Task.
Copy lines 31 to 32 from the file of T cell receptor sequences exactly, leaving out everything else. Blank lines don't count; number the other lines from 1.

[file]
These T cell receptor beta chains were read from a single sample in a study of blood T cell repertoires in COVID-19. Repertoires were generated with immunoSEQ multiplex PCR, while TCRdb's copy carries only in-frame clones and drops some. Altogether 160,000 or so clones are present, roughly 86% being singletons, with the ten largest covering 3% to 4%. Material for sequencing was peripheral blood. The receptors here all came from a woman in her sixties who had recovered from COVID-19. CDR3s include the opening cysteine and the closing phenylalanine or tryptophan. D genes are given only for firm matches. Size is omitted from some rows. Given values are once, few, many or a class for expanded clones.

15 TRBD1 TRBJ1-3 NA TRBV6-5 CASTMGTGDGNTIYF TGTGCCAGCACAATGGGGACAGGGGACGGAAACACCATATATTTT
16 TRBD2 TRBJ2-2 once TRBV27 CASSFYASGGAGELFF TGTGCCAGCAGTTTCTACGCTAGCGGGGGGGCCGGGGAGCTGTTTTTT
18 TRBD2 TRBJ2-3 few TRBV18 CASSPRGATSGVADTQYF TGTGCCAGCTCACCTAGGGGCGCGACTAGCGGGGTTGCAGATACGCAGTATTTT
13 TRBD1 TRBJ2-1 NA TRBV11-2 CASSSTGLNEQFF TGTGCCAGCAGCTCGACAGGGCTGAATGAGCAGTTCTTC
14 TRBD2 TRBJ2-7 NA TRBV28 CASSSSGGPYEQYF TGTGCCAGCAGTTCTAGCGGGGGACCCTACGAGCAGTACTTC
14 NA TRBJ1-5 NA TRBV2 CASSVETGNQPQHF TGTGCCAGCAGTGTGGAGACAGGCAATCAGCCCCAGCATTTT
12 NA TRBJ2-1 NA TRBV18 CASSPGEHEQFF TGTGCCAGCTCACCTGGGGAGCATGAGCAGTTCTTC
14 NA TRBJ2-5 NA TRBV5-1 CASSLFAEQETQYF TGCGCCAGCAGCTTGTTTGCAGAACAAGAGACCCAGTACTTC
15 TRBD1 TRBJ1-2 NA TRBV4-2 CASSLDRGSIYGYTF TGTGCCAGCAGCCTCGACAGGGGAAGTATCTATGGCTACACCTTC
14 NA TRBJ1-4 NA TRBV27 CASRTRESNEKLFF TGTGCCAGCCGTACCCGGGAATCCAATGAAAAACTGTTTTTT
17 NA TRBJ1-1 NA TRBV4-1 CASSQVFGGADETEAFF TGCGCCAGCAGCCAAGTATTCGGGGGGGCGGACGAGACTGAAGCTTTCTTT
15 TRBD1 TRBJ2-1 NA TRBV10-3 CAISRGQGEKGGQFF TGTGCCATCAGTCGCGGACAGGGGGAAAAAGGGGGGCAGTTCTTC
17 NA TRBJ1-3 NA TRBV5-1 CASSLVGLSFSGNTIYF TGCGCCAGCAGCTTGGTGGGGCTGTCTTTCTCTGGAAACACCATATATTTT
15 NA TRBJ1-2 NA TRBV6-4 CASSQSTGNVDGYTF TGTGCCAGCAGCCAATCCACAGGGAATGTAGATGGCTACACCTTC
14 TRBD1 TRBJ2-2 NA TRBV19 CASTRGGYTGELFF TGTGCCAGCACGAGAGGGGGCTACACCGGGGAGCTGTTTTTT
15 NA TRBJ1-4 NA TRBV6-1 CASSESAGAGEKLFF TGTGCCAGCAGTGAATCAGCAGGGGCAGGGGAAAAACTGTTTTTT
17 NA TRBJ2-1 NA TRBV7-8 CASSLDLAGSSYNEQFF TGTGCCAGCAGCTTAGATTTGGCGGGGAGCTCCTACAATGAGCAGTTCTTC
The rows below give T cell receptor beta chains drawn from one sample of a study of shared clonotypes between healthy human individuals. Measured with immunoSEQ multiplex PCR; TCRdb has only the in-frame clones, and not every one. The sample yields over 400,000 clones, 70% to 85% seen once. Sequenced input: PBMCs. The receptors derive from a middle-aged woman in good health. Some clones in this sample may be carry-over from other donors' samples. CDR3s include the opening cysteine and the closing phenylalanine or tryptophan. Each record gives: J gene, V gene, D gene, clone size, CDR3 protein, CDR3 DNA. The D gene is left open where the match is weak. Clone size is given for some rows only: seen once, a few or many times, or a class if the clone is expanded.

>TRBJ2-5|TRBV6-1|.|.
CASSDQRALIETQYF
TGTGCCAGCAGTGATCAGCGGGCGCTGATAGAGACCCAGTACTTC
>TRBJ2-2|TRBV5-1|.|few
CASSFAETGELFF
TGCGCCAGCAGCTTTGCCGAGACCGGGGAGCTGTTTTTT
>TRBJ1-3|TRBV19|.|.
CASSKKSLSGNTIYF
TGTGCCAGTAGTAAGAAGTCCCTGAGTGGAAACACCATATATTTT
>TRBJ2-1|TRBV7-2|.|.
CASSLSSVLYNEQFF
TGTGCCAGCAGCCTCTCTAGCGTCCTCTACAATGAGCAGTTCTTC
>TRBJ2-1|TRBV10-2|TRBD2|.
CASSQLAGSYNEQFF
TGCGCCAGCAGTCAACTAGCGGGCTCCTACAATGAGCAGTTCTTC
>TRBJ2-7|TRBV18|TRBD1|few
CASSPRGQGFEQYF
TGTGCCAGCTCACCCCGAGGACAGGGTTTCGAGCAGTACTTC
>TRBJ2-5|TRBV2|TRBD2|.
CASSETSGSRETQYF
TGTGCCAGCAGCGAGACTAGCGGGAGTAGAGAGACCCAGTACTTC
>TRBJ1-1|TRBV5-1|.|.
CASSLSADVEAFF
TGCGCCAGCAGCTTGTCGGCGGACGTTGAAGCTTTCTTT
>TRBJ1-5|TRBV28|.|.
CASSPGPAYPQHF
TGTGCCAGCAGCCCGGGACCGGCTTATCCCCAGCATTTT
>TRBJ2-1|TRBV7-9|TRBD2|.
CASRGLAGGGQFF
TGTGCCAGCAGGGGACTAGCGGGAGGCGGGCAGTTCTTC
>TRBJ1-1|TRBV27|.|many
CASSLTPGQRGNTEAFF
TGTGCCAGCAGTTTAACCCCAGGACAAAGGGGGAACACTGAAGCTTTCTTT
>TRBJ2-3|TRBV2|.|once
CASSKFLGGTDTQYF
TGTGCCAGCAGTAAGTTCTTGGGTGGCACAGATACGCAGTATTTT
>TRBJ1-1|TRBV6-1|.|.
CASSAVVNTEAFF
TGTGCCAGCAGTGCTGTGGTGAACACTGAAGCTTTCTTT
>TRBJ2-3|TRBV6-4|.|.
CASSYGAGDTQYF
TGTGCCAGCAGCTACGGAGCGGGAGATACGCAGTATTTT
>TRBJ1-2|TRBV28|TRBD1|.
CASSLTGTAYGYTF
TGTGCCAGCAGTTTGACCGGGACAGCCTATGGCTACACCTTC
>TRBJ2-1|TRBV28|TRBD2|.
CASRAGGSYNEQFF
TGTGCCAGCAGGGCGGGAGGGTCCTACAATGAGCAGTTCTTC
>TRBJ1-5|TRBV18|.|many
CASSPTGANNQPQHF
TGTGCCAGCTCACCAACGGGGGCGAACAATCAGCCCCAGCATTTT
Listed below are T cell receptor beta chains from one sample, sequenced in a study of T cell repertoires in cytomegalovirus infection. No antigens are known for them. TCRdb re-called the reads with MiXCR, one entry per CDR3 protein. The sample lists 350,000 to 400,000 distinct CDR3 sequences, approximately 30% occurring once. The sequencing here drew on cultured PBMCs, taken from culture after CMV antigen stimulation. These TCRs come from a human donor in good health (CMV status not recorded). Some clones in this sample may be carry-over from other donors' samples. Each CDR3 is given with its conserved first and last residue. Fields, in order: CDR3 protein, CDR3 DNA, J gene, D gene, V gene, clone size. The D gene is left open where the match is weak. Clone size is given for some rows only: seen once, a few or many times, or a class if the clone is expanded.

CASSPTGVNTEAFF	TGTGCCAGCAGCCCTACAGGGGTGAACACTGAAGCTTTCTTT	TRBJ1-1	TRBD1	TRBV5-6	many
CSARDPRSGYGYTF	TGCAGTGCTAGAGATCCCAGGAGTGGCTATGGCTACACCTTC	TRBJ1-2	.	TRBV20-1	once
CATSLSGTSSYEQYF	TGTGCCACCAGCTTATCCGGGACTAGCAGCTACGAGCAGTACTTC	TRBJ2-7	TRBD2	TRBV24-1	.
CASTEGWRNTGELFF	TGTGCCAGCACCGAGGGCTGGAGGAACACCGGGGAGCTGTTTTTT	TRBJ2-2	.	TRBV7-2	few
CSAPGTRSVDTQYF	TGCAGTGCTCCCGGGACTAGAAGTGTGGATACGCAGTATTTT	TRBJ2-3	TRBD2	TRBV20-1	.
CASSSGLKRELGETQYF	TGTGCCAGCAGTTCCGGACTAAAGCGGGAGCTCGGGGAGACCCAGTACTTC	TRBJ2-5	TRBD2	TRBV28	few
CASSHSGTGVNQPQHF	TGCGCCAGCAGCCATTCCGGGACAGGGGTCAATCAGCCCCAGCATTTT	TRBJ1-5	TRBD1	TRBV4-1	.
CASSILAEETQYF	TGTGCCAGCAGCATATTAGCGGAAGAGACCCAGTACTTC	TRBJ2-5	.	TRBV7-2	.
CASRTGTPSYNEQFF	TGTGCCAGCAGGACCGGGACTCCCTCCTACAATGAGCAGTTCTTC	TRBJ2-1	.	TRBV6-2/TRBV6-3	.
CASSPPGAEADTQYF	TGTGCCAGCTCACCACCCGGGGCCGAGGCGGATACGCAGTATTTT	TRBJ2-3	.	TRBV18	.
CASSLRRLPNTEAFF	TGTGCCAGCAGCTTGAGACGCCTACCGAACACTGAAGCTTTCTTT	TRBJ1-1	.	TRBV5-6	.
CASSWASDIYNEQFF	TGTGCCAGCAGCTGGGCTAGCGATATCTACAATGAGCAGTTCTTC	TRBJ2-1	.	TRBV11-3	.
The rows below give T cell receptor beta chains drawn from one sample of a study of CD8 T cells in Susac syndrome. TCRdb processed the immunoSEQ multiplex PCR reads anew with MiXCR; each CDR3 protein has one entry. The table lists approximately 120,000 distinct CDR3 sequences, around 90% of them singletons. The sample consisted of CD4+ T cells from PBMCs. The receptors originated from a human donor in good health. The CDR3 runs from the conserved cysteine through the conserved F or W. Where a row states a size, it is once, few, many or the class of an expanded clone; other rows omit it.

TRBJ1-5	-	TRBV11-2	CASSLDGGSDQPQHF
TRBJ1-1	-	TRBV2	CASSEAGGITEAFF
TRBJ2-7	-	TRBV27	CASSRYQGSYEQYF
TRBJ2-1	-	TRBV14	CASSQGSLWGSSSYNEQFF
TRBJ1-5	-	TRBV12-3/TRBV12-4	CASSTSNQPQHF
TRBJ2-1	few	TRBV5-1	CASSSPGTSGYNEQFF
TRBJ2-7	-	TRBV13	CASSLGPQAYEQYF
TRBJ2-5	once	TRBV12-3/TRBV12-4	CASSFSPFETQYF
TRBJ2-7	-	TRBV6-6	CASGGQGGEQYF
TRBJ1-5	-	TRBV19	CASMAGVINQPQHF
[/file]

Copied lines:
TGTGCCAGCAGCCTCTCTAGCGTCCTCTACAATGAGCAGTTCTTC
>TRBJ2-1|TRBV10-2|TRBD2|.